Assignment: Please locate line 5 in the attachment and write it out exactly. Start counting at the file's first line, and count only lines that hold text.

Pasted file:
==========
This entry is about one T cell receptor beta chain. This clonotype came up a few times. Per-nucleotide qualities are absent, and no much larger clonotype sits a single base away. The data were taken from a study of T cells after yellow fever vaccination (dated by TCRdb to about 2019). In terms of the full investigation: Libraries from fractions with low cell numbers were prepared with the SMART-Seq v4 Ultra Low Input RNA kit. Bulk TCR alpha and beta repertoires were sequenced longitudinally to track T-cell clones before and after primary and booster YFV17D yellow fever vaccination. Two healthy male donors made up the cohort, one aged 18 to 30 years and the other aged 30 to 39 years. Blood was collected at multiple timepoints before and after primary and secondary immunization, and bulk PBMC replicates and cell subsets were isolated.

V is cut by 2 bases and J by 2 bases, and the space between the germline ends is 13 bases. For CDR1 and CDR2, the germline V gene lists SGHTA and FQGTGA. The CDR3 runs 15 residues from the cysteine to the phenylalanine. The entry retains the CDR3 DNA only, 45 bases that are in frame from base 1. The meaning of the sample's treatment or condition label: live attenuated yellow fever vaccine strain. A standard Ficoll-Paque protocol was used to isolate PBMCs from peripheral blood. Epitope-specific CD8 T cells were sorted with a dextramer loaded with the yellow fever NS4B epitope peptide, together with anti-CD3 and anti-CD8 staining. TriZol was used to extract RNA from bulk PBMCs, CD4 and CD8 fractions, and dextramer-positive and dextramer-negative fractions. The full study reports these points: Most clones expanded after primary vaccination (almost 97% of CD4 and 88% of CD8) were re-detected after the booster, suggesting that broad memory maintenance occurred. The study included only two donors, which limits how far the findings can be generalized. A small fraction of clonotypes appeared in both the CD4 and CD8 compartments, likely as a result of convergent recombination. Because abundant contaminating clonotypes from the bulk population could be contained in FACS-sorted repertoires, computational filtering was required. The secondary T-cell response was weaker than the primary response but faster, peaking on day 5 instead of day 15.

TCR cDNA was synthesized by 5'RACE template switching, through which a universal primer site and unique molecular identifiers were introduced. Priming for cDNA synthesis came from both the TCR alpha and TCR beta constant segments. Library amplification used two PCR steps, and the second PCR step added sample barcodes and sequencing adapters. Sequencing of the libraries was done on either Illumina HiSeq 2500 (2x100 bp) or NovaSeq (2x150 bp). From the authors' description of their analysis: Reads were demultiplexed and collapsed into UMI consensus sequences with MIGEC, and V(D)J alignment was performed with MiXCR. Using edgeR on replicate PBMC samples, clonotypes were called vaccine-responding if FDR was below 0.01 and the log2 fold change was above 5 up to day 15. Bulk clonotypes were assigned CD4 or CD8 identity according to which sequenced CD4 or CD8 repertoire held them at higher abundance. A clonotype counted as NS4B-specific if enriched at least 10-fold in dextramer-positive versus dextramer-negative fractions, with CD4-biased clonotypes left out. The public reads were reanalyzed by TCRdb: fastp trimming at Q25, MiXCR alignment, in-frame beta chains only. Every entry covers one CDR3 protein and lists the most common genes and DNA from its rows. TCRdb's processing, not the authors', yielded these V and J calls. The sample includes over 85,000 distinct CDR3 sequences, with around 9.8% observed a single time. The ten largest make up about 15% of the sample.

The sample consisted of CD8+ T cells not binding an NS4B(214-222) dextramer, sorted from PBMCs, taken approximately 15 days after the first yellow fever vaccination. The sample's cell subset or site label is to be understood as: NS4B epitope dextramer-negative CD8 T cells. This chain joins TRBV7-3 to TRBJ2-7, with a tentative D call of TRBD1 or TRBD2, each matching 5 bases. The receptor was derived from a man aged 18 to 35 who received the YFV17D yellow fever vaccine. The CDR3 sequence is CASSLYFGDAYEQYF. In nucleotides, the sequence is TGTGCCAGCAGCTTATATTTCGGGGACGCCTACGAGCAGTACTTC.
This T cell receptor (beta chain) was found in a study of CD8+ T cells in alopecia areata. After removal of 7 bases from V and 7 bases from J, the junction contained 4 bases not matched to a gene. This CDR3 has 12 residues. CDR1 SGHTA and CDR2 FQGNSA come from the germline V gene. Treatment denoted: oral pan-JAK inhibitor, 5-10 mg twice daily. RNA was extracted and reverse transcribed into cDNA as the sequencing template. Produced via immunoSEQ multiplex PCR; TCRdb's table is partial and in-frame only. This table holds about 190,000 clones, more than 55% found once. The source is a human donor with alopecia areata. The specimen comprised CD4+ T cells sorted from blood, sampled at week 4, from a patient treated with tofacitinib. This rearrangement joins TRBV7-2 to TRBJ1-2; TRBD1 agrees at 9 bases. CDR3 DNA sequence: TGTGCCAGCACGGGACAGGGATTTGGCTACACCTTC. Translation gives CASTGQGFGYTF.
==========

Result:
This T cell receptor (beta chain) was found in a study of CD8+ T cells in alopecia areata. After removal of 7 bases from V and 7 bases from J, the junction contained 4 bases not matched to a gene. This CDR3 has 12 residues. CDR1 SGHTA and CDR2 FQGNSA come from the germline V gene. Treatment denoted: oral pan-JAK inhibitor, 5-10 mg twice daily. RNA was extracted and reverse transcribed into cDNA as the sequencing template. Produced via immunoSEQ multiplex PCR; TCRdb's table is partial and in-frame only. This table holds about 190,000 clones, more than 55% found once. The source is a human donor with alopecia areata. The specimen comprised CD4+ T cells sorted from blood, sampled at week 4, from a patient treated with tofacitinib. This rearrangement joins TRBV7-2 to TRBJ1-2; TRBD1 agrees at 9 bases. CDR3 DNA sequence: TGTGCCAGCACGGGACAGGGATTTGGCTACACCTTC. Translation gives CASTGQGFGYTF.